I always wondered what would be the single, most important advice I could give a new graduate student who is looking forward to have his or her work published at some point.
Sure the usual work hard, pick cutting edge topics, chose your advisor carefully and so on are the obvious suspects. But what about a single advice that would put in motions the necessary behavior to essentially “groom” the graduate student in being ready to publish?
After many years of mentoring, mine is read! Read published scientific papers in your field as much as you can and from day 1 on the “job”. Read for journals you are expected to publish in, from journals at the periphery, from more difficult journals to publish in (higher impact factor). Read also outside your field.
Make an habit to scan the usually suspects (for your field at least) once a month and read.
Not only will you know what is state-of-the-art but this will provide you the structure of a scientific manuscript, the language, what is accepted or expected. Note the good to excellent manuscripts, those that are easy to read i.e. that flows and tell you a story. What make them better than others you’ve read?
By the time, you are ready to talk to your advisor about publishing your results, you should have read hundreds of previously published articles.
As theory is not practice, you will also need to write as often as possible. The more you write, the easier it gets. But that’s my second advice
For all of you out there, here is a positively inspiring (TED) talk about scientific research…
Part III: Mobile Software
10 years ago mobile software meant having a Palm is your pocket. At some point, I decided to change my Palm pilot for an iPod Touch. Combined with MobileMe, I had by address book, calendar, e-mail, browser bookmarks and keychains sync across all of my devices (home, office and mobile). Nowadays it might seems trivial with Google services and all…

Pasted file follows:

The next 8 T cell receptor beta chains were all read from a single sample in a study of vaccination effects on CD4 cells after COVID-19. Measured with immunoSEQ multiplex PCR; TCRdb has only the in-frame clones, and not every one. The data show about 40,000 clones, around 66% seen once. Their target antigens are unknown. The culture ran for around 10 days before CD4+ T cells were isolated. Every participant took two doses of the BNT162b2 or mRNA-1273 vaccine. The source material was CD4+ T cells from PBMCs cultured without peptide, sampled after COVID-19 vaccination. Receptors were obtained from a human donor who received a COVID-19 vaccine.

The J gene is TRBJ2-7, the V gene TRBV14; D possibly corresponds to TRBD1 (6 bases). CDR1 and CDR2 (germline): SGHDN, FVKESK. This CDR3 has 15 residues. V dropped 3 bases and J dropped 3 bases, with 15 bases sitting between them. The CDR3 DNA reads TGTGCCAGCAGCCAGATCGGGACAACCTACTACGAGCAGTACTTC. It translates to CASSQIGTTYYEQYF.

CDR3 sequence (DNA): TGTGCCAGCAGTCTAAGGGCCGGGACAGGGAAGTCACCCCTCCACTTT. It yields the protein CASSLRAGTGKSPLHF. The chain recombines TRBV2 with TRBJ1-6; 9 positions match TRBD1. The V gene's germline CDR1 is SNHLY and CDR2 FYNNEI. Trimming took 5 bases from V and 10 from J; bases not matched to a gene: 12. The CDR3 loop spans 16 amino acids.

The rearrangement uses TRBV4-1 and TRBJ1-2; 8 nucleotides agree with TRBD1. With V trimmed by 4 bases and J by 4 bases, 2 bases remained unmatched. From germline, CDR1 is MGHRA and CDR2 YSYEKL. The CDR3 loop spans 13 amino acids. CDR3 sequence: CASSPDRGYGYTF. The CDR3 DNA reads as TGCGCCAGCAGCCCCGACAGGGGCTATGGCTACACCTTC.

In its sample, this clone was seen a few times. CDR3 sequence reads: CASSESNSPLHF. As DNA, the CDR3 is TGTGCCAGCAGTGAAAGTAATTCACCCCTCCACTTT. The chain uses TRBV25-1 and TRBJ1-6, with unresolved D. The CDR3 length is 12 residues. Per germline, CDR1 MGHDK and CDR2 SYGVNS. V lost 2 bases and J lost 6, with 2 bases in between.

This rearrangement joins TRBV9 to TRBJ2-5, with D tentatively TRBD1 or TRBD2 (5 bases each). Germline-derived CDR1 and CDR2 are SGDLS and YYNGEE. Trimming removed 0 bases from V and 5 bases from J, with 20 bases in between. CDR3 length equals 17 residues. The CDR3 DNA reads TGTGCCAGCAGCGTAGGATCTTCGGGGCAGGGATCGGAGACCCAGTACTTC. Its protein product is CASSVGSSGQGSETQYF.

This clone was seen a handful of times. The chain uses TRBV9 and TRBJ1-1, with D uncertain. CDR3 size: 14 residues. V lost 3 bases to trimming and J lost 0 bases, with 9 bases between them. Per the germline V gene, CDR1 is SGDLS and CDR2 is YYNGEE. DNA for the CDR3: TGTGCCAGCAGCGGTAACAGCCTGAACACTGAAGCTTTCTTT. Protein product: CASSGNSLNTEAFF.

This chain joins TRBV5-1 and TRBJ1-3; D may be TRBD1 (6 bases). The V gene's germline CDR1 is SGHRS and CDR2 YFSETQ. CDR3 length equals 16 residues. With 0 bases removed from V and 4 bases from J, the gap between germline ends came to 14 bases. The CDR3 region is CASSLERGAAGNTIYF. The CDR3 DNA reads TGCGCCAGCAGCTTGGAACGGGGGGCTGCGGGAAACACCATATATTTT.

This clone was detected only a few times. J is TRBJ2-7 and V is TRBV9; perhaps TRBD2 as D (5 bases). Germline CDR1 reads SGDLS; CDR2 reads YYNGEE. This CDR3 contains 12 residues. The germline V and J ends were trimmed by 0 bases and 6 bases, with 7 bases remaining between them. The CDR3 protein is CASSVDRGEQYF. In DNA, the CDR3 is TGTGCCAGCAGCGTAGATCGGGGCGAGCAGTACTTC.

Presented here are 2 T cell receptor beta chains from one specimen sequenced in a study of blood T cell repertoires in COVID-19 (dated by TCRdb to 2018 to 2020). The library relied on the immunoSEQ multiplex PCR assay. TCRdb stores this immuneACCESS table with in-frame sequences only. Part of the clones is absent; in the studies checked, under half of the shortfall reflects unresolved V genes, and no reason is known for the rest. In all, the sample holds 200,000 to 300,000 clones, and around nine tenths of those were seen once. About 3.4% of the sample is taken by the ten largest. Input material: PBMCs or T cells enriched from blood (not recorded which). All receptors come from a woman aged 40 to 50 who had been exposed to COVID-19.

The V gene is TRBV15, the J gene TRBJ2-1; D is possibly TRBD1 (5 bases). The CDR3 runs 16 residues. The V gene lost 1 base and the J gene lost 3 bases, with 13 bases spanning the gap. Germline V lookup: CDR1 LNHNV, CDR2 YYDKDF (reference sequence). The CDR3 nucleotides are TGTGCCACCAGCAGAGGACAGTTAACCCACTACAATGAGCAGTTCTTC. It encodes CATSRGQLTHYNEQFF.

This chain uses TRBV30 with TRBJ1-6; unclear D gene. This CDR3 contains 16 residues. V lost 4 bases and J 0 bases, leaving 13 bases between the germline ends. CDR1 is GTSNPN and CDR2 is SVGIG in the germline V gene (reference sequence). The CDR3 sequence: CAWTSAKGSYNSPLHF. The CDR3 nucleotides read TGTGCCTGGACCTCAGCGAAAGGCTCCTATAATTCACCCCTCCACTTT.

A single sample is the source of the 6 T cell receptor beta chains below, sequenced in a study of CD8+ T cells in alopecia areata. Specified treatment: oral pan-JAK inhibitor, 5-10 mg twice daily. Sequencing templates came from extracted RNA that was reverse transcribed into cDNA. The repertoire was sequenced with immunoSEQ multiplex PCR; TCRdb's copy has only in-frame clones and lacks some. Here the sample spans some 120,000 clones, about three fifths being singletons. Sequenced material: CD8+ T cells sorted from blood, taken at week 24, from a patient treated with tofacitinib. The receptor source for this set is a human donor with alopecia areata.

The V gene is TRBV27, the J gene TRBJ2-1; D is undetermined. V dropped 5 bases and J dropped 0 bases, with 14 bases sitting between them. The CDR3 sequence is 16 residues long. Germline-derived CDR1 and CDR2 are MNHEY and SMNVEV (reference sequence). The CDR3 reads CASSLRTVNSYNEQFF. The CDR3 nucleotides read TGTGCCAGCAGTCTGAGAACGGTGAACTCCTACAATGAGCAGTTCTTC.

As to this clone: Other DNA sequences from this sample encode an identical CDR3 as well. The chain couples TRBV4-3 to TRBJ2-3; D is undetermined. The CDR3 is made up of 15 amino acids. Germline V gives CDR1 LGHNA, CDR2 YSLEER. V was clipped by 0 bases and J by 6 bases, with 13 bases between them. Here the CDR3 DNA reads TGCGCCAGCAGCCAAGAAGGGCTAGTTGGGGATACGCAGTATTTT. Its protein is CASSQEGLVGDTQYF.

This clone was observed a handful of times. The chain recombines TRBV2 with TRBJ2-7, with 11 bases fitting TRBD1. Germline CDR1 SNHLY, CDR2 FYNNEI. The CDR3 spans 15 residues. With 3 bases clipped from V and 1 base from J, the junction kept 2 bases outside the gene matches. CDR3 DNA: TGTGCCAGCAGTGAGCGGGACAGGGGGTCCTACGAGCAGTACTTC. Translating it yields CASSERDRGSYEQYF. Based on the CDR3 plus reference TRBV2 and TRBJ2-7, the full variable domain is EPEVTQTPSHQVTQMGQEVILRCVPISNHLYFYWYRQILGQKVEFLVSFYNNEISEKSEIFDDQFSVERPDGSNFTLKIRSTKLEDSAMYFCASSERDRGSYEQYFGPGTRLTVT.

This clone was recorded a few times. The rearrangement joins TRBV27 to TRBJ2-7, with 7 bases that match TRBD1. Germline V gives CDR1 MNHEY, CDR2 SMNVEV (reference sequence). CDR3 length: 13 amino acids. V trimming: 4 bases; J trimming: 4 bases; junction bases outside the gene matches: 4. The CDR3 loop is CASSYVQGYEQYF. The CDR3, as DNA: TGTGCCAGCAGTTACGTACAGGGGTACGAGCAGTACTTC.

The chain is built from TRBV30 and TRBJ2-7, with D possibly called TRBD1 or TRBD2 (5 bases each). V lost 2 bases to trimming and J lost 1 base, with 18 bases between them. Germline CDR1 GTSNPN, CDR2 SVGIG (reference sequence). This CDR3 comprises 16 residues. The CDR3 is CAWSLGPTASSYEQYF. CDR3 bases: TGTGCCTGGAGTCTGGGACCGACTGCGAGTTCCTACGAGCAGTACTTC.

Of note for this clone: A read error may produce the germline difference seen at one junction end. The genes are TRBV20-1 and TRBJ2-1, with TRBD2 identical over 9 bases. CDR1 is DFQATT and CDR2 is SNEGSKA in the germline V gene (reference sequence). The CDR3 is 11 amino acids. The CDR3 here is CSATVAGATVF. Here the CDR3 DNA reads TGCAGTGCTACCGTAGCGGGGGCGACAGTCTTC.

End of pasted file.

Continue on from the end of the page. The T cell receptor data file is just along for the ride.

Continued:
In term of digital workflow, the iPad has been a revolutionary device for me. It replaces my paper tablets and papers documents in meetings. It is one of my most productive gears I have ever bought (productive here is synonymous of actually doing work with the device not spending time working on - as in tweaking – the device itself)
The applications I use often sits on the first screen, which is shown below. The key ones are in the bottom “dock”. The same major apps are also installed on my iPhone and work with the Mac counterparts:
- DevonThink To Go (DTTG): my files everywhere in sync with DTPO on my Mac. I also take all of my meeting notes in DTTG, which are then sync back to the Mac and are fully searchable moving forward. Without DTTG, you will still need another application that provide you with a “file system” for your iPad if you want to keep various kind of documents. Before DTTG became available, I was using Air Sharing. Nowadays DropBox app for iPad could play this role but you won’t get the benefit of DTPO-DTTG synergy. With DTTG, I keep a copy of all my ongoing projects and associated documents, my read/review folder and my electronic tickler file system (the electronic version of the 43 folders system). About 10 Gb of data give or take.